As we seek to stay abreast of new platforms and engaged with our students in the social media world it is important we understand where our students come from, both literally and figuratively. While Facebook is the most popular social network in the US, that is not the case in Brazil, Japan and China. True that Facebook is continually reaching the #1 position in more countries each month (just compare the charts for the past 18 months), but in places like China Facebook (as well as other social media sites) is still blocked.

If your institution has Facebook groups for the incoming class, or other pre-term campus activities, how do you include students in Japan who are on Mixi but don’t have a Facebook profile? Or in China where your incoming student group can’t log on to www.facebook.com? It’s important to find ways to engage your entire community so all students feel included in your online discussions.  It may be possible to encourage students to join Facebook after they arrive on campus but don’t underestimate the importance of reaching out and communicating with your new students before they arrive for orientation.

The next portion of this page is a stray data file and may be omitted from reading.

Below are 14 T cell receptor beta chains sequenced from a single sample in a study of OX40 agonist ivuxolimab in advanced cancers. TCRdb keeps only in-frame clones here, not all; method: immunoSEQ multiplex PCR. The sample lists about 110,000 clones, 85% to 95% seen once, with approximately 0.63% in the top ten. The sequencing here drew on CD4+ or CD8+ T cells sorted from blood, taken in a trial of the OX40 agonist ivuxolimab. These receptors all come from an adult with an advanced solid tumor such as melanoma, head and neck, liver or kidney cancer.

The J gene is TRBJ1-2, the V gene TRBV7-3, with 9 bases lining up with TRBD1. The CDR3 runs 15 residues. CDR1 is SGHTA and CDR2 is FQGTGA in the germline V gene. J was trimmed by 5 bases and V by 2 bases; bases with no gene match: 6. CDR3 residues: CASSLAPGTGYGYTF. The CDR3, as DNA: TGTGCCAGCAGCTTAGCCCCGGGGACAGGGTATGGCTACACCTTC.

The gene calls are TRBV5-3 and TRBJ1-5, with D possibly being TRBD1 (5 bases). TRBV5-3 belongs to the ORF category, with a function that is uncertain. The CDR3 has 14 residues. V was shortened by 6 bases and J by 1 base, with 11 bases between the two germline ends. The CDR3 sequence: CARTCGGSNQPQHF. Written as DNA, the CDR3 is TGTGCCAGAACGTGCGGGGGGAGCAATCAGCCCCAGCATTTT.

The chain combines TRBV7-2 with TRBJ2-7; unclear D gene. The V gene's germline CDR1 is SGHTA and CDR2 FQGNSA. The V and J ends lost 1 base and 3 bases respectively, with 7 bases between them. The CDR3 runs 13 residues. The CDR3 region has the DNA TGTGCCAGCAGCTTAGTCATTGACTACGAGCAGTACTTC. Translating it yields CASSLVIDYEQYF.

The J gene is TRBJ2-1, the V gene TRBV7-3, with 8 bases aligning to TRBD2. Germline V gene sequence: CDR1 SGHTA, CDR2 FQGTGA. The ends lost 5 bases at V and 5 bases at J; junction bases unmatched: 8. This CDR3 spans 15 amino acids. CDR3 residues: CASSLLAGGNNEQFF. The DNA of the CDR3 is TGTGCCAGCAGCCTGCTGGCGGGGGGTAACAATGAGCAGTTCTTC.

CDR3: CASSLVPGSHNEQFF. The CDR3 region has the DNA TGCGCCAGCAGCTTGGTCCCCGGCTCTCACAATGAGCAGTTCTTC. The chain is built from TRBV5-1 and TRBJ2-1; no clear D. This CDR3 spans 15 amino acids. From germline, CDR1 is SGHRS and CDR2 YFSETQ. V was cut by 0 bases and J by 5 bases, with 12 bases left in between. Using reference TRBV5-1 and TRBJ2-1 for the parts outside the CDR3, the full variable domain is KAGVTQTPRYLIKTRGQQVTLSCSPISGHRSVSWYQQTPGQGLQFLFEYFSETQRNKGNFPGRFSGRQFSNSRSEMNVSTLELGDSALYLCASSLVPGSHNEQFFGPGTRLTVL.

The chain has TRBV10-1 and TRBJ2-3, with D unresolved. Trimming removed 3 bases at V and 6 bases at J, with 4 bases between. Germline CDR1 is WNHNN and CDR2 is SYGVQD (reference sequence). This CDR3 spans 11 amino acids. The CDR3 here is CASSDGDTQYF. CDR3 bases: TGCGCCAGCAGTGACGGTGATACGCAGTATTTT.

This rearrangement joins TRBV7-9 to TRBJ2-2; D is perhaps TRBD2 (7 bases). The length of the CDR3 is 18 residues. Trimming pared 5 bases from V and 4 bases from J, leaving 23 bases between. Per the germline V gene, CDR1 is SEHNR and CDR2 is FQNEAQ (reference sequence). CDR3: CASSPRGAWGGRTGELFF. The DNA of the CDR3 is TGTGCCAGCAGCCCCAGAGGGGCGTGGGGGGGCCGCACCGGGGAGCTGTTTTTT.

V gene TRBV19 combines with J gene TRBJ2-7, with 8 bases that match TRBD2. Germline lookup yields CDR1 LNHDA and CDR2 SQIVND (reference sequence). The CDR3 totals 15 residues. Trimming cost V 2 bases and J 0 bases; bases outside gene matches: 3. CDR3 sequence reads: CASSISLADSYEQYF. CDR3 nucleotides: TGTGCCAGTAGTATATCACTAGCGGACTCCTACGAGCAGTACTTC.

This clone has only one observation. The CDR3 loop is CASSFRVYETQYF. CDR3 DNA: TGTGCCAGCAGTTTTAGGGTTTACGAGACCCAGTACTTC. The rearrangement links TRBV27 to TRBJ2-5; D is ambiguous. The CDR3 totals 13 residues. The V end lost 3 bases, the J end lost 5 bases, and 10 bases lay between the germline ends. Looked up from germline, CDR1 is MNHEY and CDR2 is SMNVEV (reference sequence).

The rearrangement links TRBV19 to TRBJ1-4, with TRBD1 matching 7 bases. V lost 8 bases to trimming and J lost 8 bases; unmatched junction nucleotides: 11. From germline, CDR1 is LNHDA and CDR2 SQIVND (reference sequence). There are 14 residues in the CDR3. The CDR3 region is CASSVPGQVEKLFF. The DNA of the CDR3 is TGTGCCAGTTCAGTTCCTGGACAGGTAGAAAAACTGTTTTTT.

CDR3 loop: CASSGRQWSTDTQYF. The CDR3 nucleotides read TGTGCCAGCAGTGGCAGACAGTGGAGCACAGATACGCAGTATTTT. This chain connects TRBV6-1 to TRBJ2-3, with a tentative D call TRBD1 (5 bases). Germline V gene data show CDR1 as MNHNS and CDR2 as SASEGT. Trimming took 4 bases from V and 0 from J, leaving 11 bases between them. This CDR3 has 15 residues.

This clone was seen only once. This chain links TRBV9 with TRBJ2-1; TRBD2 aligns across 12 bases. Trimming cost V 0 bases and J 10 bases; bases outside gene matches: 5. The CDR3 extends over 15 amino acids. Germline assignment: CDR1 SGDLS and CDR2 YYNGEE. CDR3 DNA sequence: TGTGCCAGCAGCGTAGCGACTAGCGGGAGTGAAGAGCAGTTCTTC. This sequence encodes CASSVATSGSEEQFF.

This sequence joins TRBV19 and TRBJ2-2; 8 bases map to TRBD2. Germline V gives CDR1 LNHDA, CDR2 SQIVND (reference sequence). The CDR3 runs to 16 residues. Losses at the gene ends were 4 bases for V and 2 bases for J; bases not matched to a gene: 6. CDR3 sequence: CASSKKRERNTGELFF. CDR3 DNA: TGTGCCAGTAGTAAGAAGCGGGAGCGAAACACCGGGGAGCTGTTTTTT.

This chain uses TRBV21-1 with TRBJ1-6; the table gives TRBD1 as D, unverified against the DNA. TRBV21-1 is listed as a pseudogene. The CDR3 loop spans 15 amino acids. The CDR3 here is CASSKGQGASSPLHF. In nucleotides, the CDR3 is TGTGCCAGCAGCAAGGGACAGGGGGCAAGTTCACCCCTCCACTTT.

Just like we don’t want to see every country speaking the same language, diversity in social media platforms is good. While it may take you a bit more work to create online groups across different platforms it will be worth the effort when your new students from those countries see your institution took the time to sign up and engage with them on their own social platform.

If you’re not familiar with how a social network popular in another country works (or don’t speak the primary language it is written in) hire a current student from that country to manage the account and engage with those incoming or current students. Not only are you making the effort to create a presence on the social network by having an institutional profile (marketing and branding your school) you’re encouraging your new students to engage with their peers who share a similar cultural background. The outcome is win-win as you’ll be building your brand image across countries and lasting friendships on your campus.


How to Handle Negative Publicity on Social Media Sites

There has been an ongoing discussion in the international education field on how to handle the rogue, or simply unhappy, student who spouts off on his her blog/facebook/orkut/renren/twitter page about how upset they are with their educational institution.